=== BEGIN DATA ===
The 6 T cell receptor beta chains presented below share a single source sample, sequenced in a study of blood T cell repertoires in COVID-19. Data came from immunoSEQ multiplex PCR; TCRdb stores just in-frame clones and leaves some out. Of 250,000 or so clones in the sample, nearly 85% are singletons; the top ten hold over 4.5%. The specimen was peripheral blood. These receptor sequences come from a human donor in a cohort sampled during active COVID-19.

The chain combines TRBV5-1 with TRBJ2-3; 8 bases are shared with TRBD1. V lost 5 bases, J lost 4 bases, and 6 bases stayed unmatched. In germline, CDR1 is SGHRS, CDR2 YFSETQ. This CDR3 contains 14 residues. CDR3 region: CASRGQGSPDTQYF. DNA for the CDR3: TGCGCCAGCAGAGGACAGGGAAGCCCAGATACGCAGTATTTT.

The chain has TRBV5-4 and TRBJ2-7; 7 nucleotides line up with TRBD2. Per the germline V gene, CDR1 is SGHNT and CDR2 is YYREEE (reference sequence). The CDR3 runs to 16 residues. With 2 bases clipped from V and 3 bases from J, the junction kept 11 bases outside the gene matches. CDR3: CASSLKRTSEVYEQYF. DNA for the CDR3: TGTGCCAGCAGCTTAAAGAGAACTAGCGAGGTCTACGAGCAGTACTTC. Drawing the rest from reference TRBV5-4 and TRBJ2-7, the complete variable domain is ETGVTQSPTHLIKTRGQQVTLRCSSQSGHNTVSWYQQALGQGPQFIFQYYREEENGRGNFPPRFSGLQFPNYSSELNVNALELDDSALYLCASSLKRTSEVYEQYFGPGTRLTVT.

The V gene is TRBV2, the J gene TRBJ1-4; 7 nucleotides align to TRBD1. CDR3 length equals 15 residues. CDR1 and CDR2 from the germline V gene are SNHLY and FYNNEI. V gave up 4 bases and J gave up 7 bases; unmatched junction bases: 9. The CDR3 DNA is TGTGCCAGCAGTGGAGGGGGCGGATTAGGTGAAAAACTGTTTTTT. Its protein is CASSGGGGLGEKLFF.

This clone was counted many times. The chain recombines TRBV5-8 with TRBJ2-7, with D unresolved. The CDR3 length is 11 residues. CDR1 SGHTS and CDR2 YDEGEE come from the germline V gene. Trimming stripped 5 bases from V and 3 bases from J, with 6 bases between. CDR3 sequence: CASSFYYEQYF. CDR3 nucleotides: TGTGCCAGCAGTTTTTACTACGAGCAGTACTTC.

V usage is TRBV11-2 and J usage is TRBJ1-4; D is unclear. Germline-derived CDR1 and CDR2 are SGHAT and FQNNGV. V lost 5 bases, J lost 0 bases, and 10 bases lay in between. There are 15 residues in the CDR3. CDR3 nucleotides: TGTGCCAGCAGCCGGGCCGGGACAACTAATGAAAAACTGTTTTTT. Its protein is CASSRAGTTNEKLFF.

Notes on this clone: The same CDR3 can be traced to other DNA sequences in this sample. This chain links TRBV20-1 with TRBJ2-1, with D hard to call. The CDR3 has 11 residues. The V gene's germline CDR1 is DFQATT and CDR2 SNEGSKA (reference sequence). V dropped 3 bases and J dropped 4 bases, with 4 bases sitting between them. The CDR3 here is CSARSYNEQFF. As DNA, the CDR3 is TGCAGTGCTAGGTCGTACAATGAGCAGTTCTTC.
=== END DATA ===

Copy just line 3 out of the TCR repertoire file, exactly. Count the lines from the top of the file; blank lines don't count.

The chain has TRBV5-4 and TRBJ2-7; 7 nucleotides line up with TRBD2. Per the germline V gene, CDR1 is SGHNT and CDR2 is YYREEE (reference sequence). The CDR3 runs to 16 residues. With 2 bases clipped from V and 3 bases from J, the junction kept 11 bases outside the gene matches. CDR3: CASSLKRTSEVYEQYF. DNA for the CDR3: TGTGCCAGCAGCTTAAAGAGAACTAGCGAGGTCTACGAGCAGTACTTC. Drawing the rest from reference TRBV5-4 and TRBJ2-7, the complete variable domain is ETGVTQSPTHLIKTRGQQVTLRCSSQSGHNTVSWYQQALGQGPQFIFQYYREEENGRGNFPPRFSGLQFPNYSSELNVNALELDDSALYLCASSLKRTSEVYEQYFGPGTRLTVT.